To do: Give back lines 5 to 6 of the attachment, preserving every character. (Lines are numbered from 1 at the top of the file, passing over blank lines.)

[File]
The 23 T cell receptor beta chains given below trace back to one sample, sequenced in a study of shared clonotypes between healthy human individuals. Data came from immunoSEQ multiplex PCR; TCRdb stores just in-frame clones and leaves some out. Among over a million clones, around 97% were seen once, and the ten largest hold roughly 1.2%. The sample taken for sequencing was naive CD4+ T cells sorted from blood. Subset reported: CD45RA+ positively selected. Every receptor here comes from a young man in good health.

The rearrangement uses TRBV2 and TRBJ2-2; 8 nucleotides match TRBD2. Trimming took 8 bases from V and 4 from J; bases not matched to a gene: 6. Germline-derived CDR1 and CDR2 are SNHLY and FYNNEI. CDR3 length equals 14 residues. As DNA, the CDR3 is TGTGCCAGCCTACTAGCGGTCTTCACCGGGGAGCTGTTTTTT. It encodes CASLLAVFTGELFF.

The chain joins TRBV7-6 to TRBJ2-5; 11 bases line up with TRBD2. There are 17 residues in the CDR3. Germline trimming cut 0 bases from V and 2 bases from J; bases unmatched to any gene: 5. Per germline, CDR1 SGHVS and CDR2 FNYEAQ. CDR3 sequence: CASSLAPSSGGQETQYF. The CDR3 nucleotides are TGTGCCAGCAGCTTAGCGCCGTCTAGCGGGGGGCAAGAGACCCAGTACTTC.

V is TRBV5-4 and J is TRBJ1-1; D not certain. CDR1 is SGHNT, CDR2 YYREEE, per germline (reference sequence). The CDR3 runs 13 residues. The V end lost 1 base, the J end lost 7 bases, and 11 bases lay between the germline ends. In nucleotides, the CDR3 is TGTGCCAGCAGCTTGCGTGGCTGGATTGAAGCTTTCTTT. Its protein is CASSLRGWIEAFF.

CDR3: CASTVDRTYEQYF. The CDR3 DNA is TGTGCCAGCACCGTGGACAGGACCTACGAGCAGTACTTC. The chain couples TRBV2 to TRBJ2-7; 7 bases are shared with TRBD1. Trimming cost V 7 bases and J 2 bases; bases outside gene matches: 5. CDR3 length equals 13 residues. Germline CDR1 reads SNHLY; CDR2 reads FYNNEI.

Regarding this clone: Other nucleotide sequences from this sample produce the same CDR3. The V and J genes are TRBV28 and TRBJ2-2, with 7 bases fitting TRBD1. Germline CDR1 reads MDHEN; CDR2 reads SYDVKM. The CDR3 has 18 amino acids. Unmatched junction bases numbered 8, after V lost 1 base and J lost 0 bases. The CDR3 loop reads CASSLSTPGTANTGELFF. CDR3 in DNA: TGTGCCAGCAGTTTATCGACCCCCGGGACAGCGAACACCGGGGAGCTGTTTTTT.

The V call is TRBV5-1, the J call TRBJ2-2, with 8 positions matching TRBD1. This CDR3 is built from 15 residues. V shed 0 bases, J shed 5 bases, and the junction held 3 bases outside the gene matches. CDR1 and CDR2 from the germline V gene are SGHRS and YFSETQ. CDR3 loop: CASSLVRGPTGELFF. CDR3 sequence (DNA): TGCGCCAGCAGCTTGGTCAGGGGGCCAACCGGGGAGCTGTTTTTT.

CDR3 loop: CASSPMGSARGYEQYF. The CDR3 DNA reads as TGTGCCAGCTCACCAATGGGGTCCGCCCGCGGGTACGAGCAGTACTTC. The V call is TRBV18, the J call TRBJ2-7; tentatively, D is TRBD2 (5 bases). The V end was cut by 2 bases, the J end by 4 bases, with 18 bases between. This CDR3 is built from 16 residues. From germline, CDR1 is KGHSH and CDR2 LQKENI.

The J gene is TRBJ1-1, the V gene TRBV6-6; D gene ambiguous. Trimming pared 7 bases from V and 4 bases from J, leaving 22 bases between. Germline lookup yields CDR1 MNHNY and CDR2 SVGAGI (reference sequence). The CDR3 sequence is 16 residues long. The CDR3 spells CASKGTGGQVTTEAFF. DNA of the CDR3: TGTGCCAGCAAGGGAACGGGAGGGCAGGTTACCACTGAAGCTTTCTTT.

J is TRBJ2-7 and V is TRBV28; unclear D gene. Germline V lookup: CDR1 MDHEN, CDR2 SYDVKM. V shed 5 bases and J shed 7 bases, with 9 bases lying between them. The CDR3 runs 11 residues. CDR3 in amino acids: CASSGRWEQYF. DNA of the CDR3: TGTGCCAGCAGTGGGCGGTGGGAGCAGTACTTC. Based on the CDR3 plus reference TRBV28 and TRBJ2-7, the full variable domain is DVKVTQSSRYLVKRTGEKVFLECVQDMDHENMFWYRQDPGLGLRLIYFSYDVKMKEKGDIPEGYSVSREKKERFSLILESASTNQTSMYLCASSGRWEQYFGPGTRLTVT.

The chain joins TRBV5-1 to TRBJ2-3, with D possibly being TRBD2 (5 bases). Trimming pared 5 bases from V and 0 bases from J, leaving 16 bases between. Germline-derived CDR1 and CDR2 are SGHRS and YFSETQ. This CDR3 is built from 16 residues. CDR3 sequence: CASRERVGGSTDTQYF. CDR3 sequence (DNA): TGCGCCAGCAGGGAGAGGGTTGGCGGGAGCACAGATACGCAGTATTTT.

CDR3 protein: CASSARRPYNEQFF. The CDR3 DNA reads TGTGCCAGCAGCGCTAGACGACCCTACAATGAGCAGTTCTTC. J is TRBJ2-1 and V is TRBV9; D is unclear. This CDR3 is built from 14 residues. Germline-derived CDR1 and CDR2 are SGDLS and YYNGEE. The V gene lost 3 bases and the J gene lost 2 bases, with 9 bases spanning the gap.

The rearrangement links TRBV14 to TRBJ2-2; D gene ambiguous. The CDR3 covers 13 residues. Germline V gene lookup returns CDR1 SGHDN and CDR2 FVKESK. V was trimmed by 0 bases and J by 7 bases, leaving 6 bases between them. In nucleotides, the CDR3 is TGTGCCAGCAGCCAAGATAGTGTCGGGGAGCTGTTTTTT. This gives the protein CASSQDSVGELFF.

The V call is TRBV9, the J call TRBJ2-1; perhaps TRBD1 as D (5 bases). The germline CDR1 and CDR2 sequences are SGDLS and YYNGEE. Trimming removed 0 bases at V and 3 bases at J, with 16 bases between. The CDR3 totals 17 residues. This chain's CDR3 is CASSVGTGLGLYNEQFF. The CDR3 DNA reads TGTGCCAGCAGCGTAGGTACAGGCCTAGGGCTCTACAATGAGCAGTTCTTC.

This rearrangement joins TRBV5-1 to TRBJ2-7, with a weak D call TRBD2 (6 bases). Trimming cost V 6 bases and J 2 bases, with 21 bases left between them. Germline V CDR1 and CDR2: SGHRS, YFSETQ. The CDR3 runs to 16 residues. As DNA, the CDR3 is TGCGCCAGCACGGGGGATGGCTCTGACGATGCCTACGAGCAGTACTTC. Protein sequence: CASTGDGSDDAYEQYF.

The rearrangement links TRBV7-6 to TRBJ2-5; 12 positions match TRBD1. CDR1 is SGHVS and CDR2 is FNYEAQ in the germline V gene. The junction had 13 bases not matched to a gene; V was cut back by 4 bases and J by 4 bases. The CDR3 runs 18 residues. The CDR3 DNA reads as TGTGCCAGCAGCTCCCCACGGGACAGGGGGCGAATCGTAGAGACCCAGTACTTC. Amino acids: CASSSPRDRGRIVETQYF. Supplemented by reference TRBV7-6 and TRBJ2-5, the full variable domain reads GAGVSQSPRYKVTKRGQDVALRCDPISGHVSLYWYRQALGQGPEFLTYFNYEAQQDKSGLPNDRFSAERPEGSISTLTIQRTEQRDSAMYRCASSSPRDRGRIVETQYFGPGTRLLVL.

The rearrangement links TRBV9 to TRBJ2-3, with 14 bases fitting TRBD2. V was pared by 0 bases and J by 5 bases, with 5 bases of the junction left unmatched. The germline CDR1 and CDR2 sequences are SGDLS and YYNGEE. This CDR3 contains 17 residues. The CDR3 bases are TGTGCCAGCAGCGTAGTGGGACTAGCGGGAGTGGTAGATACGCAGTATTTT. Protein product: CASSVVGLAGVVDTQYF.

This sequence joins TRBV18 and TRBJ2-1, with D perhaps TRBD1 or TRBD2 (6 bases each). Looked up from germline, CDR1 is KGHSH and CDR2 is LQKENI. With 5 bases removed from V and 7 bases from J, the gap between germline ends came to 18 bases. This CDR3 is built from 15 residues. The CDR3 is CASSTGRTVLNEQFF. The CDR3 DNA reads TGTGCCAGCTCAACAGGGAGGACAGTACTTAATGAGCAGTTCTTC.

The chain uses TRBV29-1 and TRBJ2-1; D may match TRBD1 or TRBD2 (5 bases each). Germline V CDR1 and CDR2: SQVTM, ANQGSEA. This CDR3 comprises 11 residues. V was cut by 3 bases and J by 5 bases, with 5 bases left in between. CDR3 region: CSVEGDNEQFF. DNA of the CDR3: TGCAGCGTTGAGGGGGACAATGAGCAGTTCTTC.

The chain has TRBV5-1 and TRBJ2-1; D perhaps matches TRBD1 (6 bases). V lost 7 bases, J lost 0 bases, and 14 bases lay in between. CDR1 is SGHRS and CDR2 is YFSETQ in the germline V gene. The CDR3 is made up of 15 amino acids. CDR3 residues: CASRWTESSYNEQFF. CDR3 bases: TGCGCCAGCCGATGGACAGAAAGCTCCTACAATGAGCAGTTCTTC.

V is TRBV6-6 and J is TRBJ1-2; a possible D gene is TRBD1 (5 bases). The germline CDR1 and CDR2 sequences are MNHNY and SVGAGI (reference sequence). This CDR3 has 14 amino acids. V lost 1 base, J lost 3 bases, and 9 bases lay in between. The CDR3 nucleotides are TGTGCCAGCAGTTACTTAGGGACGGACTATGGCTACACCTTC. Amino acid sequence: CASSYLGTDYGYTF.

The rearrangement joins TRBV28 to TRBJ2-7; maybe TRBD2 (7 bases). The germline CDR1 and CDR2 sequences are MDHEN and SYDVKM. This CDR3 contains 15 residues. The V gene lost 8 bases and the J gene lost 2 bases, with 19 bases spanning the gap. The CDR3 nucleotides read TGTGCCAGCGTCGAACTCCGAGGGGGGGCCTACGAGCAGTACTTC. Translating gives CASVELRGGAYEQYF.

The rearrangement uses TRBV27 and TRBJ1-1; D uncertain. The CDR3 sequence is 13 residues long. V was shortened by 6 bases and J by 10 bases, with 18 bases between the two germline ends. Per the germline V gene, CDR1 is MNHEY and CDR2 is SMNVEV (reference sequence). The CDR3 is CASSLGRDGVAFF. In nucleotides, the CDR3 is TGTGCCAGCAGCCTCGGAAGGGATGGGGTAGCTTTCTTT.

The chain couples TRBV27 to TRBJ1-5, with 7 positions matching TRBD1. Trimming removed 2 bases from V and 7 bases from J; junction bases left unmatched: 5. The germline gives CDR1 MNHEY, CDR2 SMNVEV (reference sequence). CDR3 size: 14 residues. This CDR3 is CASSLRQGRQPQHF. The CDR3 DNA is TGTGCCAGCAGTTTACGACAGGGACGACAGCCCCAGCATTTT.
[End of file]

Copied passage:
CDR3: CASTVDRTYEQYF. The CDR3 DNA is TGTGCCAGCACCGTGGACAGGACCTACGAGCAGTACTTC. The chain couples TRBV2 to TRBJ2-7; 7 bases are shared with TRBD1. Trimming cost V 7 bases and J 2 bases; bases outside gene matches: 5. CDR3 length equals 13 residues. Germline CDR1 reads SNHLY; CDR2 reads FYNNEI.

Regarding this clone: Other nucleotide sequences from this sample produce the same CDR3. The V and J genes are TRBV28 and TRBJ2-2, with 7 bases fitting TRBD1. Germline CDR1 reads MDHEN; CDR2 reads SYDVKM. The CDR3 has 18 amino acids. Unmatched junction bases numbered 8, after V lost 1 base and J lost 0 bases. The CDR3 loop reads CASSLSTPGTANTGELFF. CDR3 in DNA: TGTGCCAGCAGTTTATCGACCCCCGGGACAGCGAACACCGGGGAGCTGTTTTTT.